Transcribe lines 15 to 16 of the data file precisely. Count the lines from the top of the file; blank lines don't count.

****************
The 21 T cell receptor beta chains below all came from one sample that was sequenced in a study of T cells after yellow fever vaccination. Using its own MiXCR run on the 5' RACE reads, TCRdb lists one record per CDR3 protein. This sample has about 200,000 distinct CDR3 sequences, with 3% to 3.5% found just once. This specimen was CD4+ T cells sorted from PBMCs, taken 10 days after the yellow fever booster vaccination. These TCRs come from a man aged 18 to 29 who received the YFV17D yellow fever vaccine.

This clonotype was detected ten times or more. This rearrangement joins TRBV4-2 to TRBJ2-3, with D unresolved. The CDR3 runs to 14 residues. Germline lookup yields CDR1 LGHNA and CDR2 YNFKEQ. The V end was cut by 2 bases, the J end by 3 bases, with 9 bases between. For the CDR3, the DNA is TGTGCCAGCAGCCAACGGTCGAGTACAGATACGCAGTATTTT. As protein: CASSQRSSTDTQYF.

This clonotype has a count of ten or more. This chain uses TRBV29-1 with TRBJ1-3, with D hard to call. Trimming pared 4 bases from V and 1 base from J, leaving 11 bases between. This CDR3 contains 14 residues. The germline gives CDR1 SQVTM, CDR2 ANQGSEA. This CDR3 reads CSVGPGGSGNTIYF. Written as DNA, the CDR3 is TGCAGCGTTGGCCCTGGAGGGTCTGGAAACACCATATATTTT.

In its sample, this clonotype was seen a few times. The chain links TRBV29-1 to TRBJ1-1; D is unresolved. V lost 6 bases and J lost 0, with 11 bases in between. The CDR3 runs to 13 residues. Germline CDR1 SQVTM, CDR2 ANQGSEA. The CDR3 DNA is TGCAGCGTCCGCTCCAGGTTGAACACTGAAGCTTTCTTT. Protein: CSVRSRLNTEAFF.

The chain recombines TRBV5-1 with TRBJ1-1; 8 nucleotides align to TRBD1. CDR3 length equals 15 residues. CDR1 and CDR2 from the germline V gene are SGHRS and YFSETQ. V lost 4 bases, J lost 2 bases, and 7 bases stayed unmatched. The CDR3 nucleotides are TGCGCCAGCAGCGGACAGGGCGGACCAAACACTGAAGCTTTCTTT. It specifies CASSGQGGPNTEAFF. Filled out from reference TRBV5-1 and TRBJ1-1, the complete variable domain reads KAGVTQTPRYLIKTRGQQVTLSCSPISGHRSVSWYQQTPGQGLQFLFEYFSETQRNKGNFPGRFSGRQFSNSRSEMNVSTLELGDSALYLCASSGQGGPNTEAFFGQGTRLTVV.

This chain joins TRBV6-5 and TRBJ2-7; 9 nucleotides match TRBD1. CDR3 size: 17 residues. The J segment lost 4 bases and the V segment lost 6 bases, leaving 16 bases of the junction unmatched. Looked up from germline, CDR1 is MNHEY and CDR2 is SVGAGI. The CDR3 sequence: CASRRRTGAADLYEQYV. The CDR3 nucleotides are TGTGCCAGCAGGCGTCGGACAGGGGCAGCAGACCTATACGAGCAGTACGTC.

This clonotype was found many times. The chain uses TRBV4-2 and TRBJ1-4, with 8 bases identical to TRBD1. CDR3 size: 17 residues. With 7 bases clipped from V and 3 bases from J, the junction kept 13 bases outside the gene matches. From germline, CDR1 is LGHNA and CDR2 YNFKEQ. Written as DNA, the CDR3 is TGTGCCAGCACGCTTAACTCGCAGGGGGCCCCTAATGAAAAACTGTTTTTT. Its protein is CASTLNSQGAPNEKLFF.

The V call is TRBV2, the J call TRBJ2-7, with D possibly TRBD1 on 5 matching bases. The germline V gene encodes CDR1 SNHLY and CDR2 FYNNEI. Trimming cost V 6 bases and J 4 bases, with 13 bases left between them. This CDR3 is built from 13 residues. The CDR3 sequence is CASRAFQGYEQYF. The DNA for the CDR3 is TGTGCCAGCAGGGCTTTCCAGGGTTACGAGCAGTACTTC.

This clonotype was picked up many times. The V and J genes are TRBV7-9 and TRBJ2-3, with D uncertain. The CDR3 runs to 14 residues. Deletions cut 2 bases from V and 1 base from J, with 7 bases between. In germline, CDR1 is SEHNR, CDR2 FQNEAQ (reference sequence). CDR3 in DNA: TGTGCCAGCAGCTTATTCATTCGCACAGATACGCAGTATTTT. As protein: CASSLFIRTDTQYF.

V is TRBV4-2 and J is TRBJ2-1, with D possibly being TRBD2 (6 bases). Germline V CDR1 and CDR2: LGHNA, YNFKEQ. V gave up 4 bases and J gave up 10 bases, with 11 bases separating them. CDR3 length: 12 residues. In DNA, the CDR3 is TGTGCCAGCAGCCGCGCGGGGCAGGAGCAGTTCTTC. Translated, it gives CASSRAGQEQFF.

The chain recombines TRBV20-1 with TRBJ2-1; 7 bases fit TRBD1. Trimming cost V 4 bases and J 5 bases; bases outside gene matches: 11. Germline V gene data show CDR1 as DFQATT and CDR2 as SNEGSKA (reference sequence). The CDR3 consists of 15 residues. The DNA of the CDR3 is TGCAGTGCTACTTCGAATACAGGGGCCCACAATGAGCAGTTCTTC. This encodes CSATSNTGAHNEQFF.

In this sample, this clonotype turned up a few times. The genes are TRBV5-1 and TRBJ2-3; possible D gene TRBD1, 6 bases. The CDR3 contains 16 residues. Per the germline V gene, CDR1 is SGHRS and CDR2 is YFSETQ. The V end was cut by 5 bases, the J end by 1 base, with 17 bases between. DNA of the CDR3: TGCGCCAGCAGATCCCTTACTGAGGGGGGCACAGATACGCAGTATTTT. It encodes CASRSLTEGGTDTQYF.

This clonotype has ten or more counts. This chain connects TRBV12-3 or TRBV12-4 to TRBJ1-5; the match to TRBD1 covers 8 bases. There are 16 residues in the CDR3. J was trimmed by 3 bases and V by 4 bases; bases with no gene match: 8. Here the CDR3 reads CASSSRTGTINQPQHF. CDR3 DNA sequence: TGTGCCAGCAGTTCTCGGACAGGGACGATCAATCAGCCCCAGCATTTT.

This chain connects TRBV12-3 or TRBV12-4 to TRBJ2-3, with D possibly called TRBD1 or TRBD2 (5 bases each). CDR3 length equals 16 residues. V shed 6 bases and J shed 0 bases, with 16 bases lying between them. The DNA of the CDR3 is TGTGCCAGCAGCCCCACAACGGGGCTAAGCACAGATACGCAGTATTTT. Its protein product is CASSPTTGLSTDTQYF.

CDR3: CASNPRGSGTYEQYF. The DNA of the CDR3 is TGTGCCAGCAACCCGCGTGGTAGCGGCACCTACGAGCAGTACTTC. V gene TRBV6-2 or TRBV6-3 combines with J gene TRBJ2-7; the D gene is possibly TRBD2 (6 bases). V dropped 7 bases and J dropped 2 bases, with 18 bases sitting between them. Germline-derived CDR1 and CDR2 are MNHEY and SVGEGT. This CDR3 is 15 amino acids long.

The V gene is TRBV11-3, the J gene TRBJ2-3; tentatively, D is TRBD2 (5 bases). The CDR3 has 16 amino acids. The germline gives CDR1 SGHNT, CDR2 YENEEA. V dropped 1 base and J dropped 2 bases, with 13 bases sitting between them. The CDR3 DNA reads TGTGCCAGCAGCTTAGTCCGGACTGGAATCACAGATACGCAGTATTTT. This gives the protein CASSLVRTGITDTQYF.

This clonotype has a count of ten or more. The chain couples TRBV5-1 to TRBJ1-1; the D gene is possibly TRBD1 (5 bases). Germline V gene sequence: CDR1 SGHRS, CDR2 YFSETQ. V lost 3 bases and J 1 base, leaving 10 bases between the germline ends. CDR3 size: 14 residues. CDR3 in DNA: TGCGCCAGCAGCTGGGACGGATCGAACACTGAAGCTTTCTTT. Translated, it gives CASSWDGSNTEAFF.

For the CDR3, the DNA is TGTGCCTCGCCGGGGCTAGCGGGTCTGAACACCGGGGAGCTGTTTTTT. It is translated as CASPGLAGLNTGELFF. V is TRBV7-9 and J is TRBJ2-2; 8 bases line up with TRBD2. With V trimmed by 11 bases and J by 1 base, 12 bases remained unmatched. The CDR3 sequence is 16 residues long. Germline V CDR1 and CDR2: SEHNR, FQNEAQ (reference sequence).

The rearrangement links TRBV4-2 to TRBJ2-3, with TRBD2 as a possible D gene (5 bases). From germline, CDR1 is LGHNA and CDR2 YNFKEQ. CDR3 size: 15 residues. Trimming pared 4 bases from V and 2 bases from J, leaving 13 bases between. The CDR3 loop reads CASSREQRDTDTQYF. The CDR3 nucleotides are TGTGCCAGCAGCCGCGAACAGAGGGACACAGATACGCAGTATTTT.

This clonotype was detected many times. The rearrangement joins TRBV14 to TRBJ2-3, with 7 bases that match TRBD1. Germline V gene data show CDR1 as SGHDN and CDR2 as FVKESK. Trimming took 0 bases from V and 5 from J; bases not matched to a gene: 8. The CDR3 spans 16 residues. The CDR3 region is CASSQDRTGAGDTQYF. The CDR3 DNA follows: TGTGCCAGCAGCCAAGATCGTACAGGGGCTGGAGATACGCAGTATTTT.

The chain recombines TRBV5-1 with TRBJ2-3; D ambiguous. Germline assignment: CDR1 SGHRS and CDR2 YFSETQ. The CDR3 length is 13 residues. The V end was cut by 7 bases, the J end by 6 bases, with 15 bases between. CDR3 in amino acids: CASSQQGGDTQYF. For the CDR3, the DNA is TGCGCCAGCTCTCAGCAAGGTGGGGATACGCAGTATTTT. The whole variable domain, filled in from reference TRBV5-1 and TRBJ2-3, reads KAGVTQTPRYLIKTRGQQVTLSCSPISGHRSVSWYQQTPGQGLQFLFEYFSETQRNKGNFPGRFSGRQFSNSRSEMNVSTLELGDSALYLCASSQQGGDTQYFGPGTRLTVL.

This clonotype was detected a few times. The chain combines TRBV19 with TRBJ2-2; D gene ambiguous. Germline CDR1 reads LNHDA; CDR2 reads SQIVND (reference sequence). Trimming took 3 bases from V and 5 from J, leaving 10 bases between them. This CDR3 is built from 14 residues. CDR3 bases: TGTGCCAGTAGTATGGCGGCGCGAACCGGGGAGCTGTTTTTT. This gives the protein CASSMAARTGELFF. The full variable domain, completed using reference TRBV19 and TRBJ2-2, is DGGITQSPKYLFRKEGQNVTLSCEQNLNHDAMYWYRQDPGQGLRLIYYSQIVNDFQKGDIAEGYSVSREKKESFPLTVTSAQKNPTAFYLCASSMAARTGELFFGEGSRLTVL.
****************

CDR3: CASNPRGSGTYEQYF. The DNA of the CDR3 is TGTGCCAGCAACCCGCGTGGTAGCGGCACCTACGAGCAGTACTTC. V gene TRBV6-2 or TRBV6-3 combines with J gene TRBJ2-7; the D gene is possibly TRBD2 (6 bases). V dropped 7 bases and J dropped 2 bases, with 18 bases sitting between them. Germline-derived CDR1 and CDR2 are MNHEY and SVGEGT. This CDR3 is 15 amino acids long.

The V gene is TRBV11-3, the J gene TRBJ2-3; tentatively, D is TRBD2 (5 bases). The CDR3 has 16 amino acids. The germline gives CDR1 SGHNT, CDR2 YENEEA. V dropped 1 base and J dropped 2 bases, with 13 bases sitting between them. The CDR3 DNA reads TGTGCCAGCAGCTTAGTCCGGACTGGAATCACAGATACGCAGTATTTT. This gives the protein CASSLVRTGITDTQYF.